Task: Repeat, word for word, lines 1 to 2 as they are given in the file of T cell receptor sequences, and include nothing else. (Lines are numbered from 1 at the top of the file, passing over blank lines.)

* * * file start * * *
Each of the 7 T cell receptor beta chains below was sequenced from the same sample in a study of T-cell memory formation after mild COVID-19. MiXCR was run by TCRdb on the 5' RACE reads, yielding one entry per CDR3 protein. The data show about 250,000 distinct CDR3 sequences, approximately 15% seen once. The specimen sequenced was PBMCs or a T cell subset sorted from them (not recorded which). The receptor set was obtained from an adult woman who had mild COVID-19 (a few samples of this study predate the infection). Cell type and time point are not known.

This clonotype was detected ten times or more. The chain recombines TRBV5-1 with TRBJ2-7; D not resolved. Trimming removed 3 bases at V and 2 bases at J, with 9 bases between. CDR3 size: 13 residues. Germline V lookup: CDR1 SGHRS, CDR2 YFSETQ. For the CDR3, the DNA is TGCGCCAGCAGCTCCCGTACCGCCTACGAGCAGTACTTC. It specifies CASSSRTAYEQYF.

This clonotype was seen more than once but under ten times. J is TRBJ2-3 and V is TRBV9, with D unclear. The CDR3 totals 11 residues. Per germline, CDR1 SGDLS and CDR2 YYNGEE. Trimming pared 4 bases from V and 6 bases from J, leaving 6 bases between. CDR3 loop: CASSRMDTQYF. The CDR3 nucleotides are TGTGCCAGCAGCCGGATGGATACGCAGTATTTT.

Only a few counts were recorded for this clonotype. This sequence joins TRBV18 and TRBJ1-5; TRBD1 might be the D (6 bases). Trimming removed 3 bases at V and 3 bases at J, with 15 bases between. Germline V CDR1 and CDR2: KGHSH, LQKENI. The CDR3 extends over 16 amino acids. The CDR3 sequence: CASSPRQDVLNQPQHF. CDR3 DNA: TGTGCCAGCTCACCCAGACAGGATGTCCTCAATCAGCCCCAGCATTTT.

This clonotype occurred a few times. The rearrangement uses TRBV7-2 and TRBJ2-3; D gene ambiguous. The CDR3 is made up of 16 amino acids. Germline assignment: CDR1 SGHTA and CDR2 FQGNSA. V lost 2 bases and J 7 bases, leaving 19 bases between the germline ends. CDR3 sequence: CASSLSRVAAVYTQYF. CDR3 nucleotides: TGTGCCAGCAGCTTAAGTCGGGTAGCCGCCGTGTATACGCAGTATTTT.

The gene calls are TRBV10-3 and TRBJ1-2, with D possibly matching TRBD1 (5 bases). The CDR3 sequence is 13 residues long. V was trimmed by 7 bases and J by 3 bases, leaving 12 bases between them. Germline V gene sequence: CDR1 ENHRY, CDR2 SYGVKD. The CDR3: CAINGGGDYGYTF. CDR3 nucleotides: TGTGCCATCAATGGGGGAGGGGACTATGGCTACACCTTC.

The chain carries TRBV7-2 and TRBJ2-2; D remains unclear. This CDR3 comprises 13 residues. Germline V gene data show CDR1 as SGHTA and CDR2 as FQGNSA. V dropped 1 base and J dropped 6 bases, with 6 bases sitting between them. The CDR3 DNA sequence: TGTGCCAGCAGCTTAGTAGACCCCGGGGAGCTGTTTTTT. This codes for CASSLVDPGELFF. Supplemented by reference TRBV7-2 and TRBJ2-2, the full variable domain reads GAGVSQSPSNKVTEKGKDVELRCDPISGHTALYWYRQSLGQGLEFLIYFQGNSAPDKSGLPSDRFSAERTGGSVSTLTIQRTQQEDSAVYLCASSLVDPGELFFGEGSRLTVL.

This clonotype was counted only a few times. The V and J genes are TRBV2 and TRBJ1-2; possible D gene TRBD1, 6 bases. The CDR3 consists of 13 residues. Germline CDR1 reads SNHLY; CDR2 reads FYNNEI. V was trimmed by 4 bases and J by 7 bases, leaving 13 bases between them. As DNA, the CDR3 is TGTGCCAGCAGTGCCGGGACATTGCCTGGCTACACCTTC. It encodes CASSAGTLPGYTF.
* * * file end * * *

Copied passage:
Each of the 7 T cell receptor beta chains below was sequenced from the same sample in a study of T-cell memory formation after mild COVID-19. MiXCR was run by TCRdb on the 5' RACE reads, yielding one entry per CDR3 protein. The data show about 250,000 distinct CDR3 sequences, approximately 15% seen once. The specimen sequenced was PBMCs or a T cell subset sorted from them (not recorded which). The receptor set was obtained from an adult woman who had mild COVID-19 (a few samples of this study predate the infection). Cell type and time point are not known.

This clonotype was detected ten times or more. The chain recombines TRBV5-1 with TRBJ2-7; D not resolved. Trimming removed 3 bases at V and 2 bases at J, with 9 bases between. CDR3 size: 13 residues. Germline V lookup: CDR1 SGHRS, CDR2 YFSETQ. For the CDR3, the DNA is TGCGCCAGCAGCTCCCGTACCGCCTACGAGCAGTACTTC. It specifies CASSSRTAYEQYF.